‘Umbrella’ press breaker protects against defensive storm
“Umbrella” is an effective press breaker that’s designed to get the ball into the hands of your best ball handlers. The offense is set up so that you have a player in the middle (a “safety” positioned behind the press), and a player positioned deep, serving as a long outlet over the top of the press.
After the ball is inbounded, the alignment is such that the players are positioned in an umbrellalike set. Telling players to imagine the umbrella design helps them remember spacing and alignment techniques.
DIAGRAM 1: Umbrella press breaker. When the Umbrella is set up, 1 is in the left endline corner. 2 is in the middle between the free-throw line and the top of the key. 3 and 4 are adjacent from each other, with 3 at the left side of the half-court line, and 4 in the right end-line corner. 5 sets up opposite of 1 and deep downcourt behind the press.
Spacing is critical
The key component to this pressure breaker is teaching players to keep proper spacing. Proper spacing helps alleviate double-team opportunities for the pressing defense.
There are three critical rules to help players remember good spacing in the Umbrella press break.
- 5 is always on the opposite side of the ball.
- Always have a middle player, a player behind and a player long.
- Always have your best post ball handler inbound the ball.
DIAGRAM 2: As 1 passes to 4, 3 cuts back behind the press. 1 cuts to the foul line and becomes the middle player. 2 cuts to where 5 was, and 5 cuts to the opposite side of the floor. Remember, 5 is always opposite the ball.
After the shifting and realignment, the Umbrella is now set up on the other side of the floor. At any time, if the ball is passed to the middleman, he or she must look to deliver the ball to the opposite side of the court (up the sideline). Once the ball is advanced, the press is broken.
Shifting into the Umbrella
You can easily disguise the Umbrella press breaker. Set up in a “disguise formation” on the inbound and then quickly shifting into Umbrella once the ball is inbounded.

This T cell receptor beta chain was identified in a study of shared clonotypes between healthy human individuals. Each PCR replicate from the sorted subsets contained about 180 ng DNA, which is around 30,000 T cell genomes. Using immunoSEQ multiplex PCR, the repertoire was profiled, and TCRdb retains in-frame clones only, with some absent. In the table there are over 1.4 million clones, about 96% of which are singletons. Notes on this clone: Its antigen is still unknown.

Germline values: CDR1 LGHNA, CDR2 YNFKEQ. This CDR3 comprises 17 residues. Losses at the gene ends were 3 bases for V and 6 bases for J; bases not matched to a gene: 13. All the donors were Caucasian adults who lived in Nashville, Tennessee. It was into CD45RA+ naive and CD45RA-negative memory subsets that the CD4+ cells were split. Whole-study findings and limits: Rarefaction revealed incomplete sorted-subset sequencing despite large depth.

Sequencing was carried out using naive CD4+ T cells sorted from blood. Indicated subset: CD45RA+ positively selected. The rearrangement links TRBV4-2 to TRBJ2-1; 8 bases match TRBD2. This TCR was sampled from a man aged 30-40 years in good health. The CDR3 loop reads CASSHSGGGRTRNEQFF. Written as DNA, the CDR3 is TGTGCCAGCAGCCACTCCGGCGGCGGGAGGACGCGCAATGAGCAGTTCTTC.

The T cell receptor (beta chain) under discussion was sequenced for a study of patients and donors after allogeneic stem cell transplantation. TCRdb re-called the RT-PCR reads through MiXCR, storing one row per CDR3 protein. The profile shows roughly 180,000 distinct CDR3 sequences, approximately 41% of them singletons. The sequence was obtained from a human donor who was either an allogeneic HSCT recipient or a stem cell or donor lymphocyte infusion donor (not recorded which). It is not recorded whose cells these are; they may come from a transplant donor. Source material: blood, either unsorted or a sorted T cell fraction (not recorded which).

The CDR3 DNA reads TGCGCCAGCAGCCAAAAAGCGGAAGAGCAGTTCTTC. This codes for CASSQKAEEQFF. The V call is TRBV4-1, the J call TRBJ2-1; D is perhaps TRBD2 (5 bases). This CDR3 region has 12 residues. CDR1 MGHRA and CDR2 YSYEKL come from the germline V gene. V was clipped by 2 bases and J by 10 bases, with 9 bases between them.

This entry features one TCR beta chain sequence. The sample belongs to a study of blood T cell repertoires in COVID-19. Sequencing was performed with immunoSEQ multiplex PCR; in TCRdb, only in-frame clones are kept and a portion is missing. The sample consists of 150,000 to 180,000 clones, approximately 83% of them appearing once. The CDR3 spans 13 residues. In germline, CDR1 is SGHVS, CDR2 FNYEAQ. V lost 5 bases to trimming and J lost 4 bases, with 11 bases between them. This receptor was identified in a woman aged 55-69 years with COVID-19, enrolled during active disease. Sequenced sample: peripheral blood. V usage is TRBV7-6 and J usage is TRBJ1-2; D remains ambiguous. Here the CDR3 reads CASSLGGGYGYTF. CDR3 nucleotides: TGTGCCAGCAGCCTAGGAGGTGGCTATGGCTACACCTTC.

There are four main disguise entries that you can use to quickly get into Umbrella formation.
- Pairs set.
- 1-4 set.
- “Football” set.
- “Volleyball” set (last-second entry play).
DIAGRAM 3: Pairs formation. In this set, 4 inbounds to 1 in the corner. 1 starts lined up in a stacked tandem with 2 at the free-throw line. 2 breaks to the corner opposite the ball. 3 and 5 set up at half court. 3 starts long and breaks back, while 5 starts up and then breaks long.
DIAGRAM 4: Pairs into Umbrella. After inbounding to 1, 4 steps in and cuts to the right endline corner. 2 fills to the middle, and the offense is in Umbrella.
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DIAGRAM 5: 1-4 set. 4 inbounds the ball. 3, 5, 1 and 2 line up at the free-throw line extended. 5 screens for 1, who breaks to the ball. After setting the screen, 5 breaks to the opposite side of the floor at half court. 3 starts long and breaks back to half court, and 2 cuts to the middle.
DIAGRAM 6: 1-4 into Umbrella. 4 inbounds the ball, then steps into the right endline corner to form the Umbrella alignment.
DIAGRAM 7: “Football” set. This play sends a player long if the defense is too extended in the frontcourt. 2 breaks back to half court, and 5 screens for 1. 1 uses the screen and goes long, looking for a football-type pass from the inbounder for quick layup.
All 5 and 1 have to do is change jobs and the Umbrella formation remains intact.
DIAGRAM 8: “Volleyball” set. This play provides a last-second shot for your best shooters. 4 throws the ball long and high to 5. As the ball is in the air, 2 and 3 break to the 3-point line.
DIAGRAM 9: “Volleyball” set (continued). Upon receiving the pass, 5 can either take the shot or tip the ball to 2 or 3 for a 3-pointer.
Julious Coleman is an assistant men’s basketball coach at Biola University in California.